Source: IEC Blog (https://blog.iec.ch/)
Enthusiasm is mounting for the potential of 5G technology. The next generation wireless telecommunications system promises higher speeds, lower latency and greater capacity than the current 4G system.
In an often repeated example, it will only take 3.6 seconds to download a two hour movie compared with the current 6 minutes using the 4G network.
5G networks will be essential for the expected growth in demand for mobile data. According to Statista, global mobile data traffic amounted to 19.01 exabytes per month in 2018 but is expected to reach 77.5 exabytes per month by 2022.
In addition, certain features of 5G network are expected to unlock the potential for IoT applications. Sensors can be accommodated as can the responsiveness necessary for advanced IoT applications such as robotics and autonomous vehicles. Combined with edge computing, data analytics and machine learning, many believe that 5G will generate new business opportunities.
According to Mike Wood, “5G is set to revolutionize wireless communications and play a major role in our future connected society and facilitate the road towards a more advanced Internet of Things. Wood chairs IEC Technical Committee 106 which recently published a new IEC Technical Report on evaluating human exposure to radio frequency fields, including those used by 5G networks, in the vicinity of base stations.
As the demand for mobile data expands, it must be accompanied by an increase in the backhaul capacity of the mobile broadband network. According to the consultancy firm Deloitte, wireline broadband access supports up to 90% of all Internet traffic despite the fact that the majority of the traffic ends on a wireless device.
5G networks will rely extensively on wireline broadband. Because they transmit on higher frequencies compared with 4G networks, the propagation characteristics of 5G networks are more limited. Signals will have greater difficulty travelling far or penetrating walls.
As a result, they will require a dense network of small cells connected to a cabled network. And, these cables will use fibre optics. As noted by Deloitte, “unlocking the full potential of 5G rests on a key assumption: the extension of fibre deep into the network”.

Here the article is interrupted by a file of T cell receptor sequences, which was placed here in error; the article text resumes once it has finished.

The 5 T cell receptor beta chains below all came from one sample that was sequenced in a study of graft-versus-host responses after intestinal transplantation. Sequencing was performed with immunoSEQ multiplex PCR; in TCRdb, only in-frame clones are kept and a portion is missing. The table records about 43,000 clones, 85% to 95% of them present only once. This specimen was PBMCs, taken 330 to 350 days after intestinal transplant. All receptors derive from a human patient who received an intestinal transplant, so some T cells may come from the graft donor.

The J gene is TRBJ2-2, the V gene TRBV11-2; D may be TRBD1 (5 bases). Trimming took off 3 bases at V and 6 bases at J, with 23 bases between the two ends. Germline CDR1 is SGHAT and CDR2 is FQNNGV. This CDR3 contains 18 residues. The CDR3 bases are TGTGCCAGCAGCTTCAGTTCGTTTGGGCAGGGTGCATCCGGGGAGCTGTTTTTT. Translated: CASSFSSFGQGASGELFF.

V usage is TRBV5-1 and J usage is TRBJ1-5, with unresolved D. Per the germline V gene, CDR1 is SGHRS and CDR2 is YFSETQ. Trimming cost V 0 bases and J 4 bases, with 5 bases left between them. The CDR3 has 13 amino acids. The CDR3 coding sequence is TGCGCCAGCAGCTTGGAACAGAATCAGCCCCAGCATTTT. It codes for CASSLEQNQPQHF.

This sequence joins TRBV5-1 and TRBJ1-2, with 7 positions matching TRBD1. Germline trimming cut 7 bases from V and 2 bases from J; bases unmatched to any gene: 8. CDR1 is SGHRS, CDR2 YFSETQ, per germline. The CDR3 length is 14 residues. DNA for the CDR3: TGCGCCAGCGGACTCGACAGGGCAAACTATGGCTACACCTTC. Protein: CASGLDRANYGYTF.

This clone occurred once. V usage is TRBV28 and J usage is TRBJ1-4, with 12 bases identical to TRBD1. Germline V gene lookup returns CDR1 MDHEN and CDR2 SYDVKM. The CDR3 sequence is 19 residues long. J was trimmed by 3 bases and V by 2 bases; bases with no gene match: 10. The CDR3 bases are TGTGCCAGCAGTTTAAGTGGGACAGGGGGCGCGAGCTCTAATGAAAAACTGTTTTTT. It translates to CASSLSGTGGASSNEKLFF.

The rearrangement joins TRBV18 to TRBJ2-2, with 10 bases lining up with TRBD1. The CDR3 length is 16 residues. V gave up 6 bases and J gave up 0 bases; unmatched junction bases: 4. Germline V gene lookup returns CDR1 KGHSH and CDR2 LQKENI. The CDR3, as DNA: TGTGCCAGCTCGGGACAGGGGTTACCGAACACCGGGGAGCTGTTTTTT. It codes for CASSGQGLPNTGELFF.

The physical properties of fibre optics permit the transmission of data over long distances, with greater security and at higher data rates compared with traditional copper cables. And because they are immune to electromagnetic interferences, fibre optics can be used in various environments safely, including those with high radiation, without altering the transmission.
The fibre optics market is dynamic and in constant expansion, driven by the growing demand for high data bandwidths in combination with improvements to fibre optic technologies.
Standardizing fibre optics
International standards provide safety and performance assurances. They establish minimum requirements for systems, devices and components to ensure product functionality across various manufacturers and provide test methods to evaluate performance and durability.
IEC Technical Committee 86 prepares international standards for fibre optic systems, modules, devices and components intended for use with communications equipment. Its activities cover terminology, characteristics, calibration and measurement methods and functional interfaces. Optical, environmental and mechanical requirements are defined to ensure reliable system performance.
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